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SHAG Week 2019

About the Campaign:

What is SHAG week? SHAG stands for Sexual Health, Awareness and Guidance. It’s useful bits of information intended to help you keep sexually healthy. That can be anything from contraception, to pregnancy information. Here you’ll find videos and tips from current students and staff members.

This year’s campaign will be launching the HIV+ Fast Track testing clinic on Wednesday 20th November. To find out how the test works and how to book an appointment click here.

The annual Clubs and Societies testing competition also returns. Head to Luther’s bar anytime between Monday 18th – Thursday 21st November, 11-3 to get tested for STIs and be in with a chance to win up to £150 for your society.

There is also an annual SHAG week (18th November to 22nd November) that will campaign around a specific part of sexual health. This year’s theme is all about tackling the stigma surrounding HIV+ and we will be launching the HIV+ Fast Track testing clinic on Wednesday 20th November. To find out how the test works and how to book an appointment click here. (this will link to the testing page) The annual Clubs and Societies testing competition returns. Head to Luther’s bar anytime between Monday 18th – Thursday 21st November, 11-3 to get tested for STIs and be in with a chance to win up to £150 for your society.

Book an appointment

You can book an appointment in the Students' Union by

clicking this link.

You can also call MESMAC/Shine on 0191 233 1333 for alternative appointent times and locations. You can visit thier websites here: MESMAC & Shine.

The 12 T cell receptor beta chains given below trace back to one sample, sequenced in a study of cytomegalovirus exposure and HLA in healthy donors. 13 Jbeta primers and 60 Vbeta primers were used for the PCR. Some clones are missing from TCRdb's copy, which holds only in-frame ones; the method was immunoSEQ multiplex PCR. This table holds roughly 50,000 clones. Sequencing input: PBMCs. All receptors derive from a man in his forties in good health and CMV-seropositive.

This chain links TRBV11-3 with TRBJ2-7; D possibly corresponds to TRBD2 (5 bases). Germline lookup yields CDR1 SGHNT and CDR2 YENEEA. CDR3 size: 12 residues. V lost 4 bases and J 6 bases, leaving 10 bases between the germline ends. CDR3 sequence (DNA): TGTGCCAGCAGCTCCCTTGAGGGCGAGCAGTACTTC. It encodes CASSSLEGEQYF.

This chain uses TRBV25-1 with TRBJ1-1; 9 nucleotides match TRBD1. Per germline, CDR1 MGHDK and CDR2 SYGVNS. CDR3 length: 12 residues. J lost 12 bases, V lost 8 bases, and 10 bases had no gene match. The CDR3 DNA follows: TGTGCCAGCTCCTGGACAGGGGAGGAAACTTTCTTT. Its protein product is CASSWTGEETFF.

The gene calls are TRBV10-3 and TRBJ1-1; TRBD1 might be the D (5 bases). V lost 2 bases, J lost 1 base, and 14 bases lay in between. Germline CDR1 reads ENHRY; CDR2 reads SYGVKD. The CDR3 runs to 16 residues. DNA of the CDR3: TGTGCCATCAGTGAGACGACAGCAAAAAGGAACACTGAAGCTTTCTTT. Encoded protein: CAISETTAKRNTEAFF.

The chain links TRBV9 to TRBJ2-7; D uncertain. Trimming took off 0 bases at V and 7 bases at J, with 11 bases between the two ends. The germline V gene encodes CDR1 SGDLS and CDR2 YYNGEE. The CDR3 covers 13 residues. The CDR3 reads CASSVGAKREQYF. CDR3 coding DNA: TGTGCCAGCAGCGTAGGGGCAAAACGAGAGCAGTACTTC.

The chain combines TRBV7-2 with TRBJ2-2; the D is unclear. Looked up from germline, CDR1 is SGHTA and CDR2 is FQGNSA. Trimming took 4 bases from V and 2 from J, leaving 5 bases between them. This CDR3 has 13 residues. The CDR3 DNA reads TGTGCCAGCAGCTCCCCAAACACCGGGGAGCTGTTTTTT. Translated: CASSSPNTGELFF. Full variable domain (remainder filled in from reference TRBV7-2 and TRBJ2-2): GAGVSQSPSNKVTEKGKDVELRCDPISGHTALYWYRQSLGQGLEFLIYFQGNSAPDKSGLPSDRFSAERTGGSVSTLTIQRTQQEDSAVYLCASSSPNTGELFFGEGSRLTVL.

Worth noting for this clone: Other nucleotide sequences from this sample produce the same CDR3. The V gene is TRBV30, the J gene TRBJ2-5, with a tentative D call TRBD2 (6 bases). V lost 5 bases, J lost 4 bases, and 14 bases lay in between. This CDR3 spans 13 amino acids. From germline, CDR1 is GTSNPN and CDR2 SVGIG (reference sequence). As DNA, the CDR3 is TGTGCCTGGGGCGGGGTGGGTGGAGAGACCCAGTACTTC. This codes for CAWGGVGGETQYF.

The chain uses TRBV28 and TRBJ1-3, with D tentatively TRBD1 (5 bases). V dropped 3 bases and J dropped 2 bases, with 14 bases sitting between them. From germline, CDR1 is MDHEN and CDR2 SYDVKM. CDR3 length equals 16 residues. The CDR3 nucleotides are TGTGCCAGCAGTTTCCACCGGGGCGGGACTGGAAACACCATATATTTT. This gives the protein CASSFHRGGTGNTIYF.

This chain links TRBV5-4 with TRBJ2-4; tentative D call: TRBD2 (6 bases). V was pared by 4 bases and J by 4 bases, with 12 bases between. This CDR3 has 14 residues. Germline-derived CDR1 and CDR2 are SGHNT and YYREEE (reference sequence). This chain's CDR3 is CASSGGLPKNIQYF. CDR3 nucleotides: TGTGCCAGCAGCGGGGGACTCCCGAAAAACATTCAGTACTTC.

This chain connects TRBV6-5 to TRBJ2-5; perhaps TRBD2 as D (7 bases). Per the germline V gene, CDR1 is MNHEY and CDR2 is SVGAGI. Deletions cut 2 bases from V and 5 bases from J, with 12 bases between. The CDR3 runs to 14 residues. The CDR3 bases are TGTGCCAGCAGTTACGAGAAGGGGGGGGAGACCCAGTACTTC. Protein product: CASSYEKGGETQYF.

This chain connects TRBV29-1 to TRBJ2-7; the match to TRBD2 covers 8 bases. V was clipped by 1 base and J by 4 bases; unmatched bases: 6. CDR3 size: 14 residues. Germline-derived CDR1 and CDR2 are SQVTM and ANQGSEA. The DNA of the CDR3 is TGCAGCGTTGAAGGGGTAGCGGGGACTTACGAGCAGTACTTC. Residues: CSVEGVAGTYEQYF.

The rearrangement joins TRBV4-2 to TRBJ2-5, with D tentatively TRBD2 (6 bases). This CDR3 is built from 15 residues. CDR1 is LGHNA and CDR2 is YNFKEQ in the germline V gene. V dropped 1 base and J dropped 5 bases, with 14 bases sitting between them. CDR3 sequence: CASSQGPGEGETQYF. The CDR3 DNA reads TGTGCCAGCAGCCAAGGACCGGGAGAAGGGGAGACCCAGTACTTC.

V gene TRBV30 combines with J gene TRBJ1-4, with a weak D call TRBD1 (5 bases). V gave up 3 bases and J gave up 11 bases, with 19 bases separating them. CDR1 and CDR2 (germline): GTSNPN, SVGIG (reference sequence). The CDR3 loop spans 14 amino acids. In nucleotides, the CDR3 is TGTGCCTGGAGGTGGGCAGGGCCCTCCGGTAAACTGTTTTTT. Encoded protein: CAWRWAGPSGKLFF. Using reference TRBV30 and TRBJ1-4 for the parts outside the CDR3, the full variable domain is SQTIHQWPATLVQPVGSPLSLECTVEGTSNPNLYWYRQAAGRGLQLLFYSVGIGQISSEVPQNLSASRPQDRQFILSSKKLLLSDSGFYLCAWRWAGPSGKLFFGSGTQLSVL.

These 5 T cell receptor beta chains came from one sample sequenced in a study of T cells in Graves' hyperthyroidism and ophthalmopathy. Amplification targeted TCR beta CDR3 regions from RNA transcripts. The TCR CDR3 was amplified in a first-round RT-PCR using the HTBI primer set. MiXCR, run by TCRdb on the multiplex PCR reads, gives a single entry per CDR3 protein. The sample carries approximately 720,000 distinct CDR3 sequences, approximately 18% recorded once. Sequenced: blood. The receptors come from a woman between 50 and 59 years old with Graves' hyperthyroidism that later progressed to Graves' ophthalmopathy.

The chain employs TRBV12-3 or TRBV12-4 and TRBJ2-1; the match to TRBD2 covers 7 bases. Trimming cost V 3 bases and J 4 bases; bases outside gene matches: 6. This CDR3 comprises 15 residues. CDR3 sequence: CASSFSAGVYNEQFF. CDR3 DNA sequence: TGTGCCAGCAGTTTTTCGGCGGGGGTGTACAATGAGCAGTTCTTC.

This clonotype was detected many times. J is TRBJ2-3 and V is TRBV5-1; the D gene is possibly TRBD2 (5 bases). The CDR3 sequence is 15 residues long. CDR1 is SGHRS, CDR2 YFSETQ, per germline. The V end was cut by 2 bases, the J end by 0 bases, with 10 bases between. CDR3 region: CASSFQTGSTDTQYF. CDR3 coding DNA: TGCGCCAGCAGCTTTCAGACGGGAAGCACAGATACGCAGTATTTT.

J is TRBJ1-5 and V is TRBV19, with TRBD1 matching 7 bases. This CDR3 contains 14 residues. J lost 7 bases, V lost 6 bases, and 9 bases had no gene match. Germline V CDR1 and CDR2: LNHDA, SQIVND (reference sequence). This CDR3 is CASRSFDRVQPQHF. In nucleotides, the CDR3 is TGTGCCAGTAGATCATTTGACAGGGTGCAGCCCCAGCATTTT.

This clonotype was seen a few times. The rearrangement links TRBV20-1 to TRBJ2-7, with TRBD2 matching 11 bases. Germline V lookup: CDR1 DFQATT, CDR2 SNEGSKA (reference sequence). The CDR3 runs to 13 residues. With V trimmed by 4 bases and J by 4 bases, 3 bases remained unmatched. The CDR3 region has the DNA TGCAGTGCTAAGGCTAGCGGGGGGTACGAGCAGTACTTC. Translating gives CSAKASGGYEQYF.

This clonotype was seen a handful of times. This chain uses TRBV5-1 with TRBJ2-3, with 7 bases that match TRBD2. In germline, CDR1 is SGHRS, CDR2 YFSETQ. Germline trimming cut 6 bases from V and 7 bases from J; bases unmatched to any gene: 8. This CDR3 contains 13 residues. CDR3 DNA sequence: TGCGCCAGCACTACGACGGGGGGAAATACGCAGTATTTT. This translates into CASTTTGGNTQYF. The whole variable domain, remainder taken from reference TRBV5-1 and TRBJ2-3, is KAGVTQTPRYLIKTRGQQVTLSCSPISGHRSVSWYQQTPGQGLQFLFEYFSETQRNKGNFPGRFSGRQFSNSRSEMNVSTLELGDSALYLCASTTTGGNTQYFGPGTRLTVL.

Testing for HIV is free, fast, confidential and simple – you can now even do it at the Students’ Union.

Testing is good for YOU

The sooner you get tested, the better it is for your health. If you have HIV for a long time without knowing, it can damage your health and shorten your life. It’s a good idea to test at least once a year (or more if you have unprotected sex with more than one partner).

Testing is good for ALL OF US

Most people get HIV from someone who doesn’t know they have it – the only way to be sure is to get tested.

Get tested

Do your bit to stop HIV in the UK by getting tested. Find out:

Up to a quarter of students may catch an STI during their time at university, and many of these - such as chlamydia - commonly show no symptoms. Left untreated, STIs can severely impact your health and even cause fertility problems in later life.

It doesn't matter what your gender or sexual orientation is. STIs are transferred through physical contact and bodily fluids, meaning that as long as you're sexually active, you can catch and transmit an STI. You can find out more about the different types of STIs and how they are transmitted at the NHS website: here.

If you’ve recently had sex and notice something feels off -- such as discomfort, irritation or sores -- it’s essential you talk to a doctor or nurse as soon as possible. But since many STIs show no symptoms, you can’t ever be 100% sure you’re not infected just by how you look or feel. That’s why it’s essential to always use protection and get regularly tested at your local sexual health clinic.